Charges that Iran is supporting pro-secession groups in Yemen have received more attention in recent days, especially those focusing on alleged links between Iran and the group led by Yemen’s former vice–president Ali Salim Al-Bid.
Salah Al-Shanfarah, the first deputy head of the Peaceful Movement for the Liberation of the South, said that the Southern Movement remained committed to “the peaceful struggle,” despite the increasingly chaotic situation in the country since the end of February.
He also said that the allegations against Al-Bid and his party were “a fabrication.”
Shanfarah told Asharq Al-Awsat that the movement had nothing to do with the Iranian regime “from far or near, and if there is something that we do not know, then we are not concerned about it,” adding: “our struggle is a peaceful and civilized one and we do not have any links with the extremists from any trend. Our path is clear.”
Shanfarah said that the activists of the Southern Movement have been victims of repression since the previous government was in power, which he described as “an occupation regime.” He also said that the recent violent incidents in southern Yemen during the celebrations of the first anniversary of the election of President Abd Rabbo Mansour Hadi in February had led to the deaths of 25 Southern Movement activists and the injury of 115 more “without a single bullet being fired by us, and we do not have an armed struggle and the world knows this.”
The Southern Movement, which is led by former Yemeni Vice–President Ali Salim al-Bid, has been accused by its opponents of receiving funds from the Iranian intelligence services, in coordination with Houthi rebels in the rugged mountainous north of Yemen.
Answering a question on how far the Supreme Council of the Peaceful Southern Mobility, led by Hasan Ahmad Ba’um is linked to Al-Bid, Shanfarah told Asharq Al-Awsat that there is a group that has “defected from the conference, which was held by the Supreme Council of the Southern Movement in Aden, and we do not know the truth about the relationship of this defecting group with Iran or any other side.”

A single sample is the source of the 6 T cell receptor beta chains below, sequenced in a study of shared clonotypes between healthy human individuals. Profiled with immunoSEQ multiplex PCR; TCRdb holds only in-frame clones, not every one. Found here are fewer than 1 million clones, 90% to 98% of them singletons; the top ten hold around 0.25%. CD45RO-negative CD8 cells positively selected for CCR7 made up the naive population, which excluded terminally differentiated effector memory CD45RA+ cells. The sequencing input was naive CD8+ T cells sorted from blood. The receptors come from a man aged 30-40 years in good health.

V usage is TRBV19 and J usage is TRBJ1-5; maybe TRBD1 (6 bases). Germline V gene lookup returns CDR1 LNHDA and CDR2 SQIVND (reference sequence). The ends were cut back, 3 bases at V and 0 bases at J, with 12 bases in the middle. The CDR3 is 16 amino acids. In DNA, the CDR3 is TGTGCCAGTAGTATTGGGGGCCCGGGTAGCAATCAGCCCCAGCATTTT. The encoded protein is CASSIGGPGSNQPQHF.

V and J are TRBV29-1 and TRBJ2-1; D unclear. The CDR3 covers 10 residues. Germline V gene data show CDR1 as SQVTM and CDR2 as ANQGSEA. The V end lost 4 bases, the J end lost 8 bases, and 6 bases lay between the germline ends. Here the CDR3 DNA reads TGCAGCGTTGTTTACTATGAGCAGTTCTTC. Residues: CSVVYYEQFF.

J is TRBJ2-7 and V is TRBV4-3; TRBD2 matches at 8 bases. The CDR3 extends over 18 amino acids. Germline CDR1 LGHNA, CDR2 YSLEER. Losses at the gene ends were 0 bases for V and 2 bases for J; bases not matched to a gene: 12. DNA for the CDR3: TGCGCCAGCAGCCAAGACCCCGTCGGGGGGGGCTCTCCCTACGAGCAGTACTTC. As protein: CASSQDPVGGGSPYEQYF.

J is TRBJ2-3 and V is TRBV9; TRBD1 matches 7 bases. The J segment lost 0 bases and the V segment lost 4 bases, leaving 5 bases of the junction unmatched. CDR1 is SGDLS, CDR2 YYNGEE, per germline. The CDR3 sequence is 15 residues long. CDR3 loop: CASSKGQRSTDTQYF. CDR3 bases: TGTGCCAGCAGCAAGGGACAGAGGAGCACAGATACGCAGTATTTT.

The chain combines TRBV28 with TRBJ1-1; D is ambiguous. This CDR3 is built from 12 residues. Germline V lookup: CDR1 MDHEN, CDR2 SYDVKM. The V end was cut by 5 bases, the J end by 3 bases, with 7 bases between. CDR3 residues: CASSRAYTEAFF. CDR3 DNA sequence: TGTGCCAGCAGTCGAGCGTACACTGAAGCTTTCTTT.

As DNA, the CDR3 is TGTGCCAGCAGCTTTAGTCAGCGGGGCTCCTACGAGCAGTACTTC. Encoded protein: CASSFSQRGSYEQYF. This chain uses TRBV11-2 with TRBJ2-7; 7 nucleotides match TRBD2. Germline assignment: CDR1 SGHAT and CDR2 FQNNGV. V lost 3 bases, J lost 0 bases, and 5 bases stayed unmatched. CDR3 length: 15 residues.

He added: “We are being killed and all forms of violence are used against us, and we call on the international community and ask it to look at the truth of what is going on in the south, and that we should not be wiped out under these pretexts or justifications.”
Shanfarah claimed that the number of Southern Movement members killed since its launch in southern Yemen in 2007 is now 2,113, with between 12,000 and 13,000 wounded. He also stressed that the Yemeni authorities have arrested more than 100, with dozens still in jail.
He added that the Movement does not have the funds to treat the wounded and it depends on the donations of the citizens in the south for medical treatment, and each citizen pays about YER 100, or less than half a US cent.
Within the same context, Sayf Hasan, head of the Political Development Forum and prominent political analyst in Yemen, said that “there are parties which are not Yemeni and not local which speak about Iran’s involvement in supporting the Southern Movement, but these are political messages directed towards the region and not to Yemen, and whenever the talk increases the situation in the south becomes more complicated because the southerner’s position is derived from their own views and not from Iranian assistance.”
In a statement to Asharq Al-Awsat, Sayf Hasan said that Al-Bid does not need “international support to carry out political activities, but he needs the acquiescence of the Lebanese state or influential forces in the Lebanese arena in order to stay in Lebanon and practice his political activities there.” On the issue of the funds that finance Al-Bid’s activities and the factions affiliated with him in southern Yemen, Sayf said that they are paid by some traders and Yemenis abroad and among, but there was no strong evidence of Iranian interference.
Questioned about the possibility that the Southern Movement to escalate their activities with the approaching date of convening the National Dialogue Conference, scheduled to be held on 18 March and in which the most prominent opposition southern forces refuse to participate, Sayf said that most people were optimistic about the authorities ability to maintain order.
However, while he said that it was unlikely that the conference would not begin as scheduled, he warned that the results would probably be “modest.”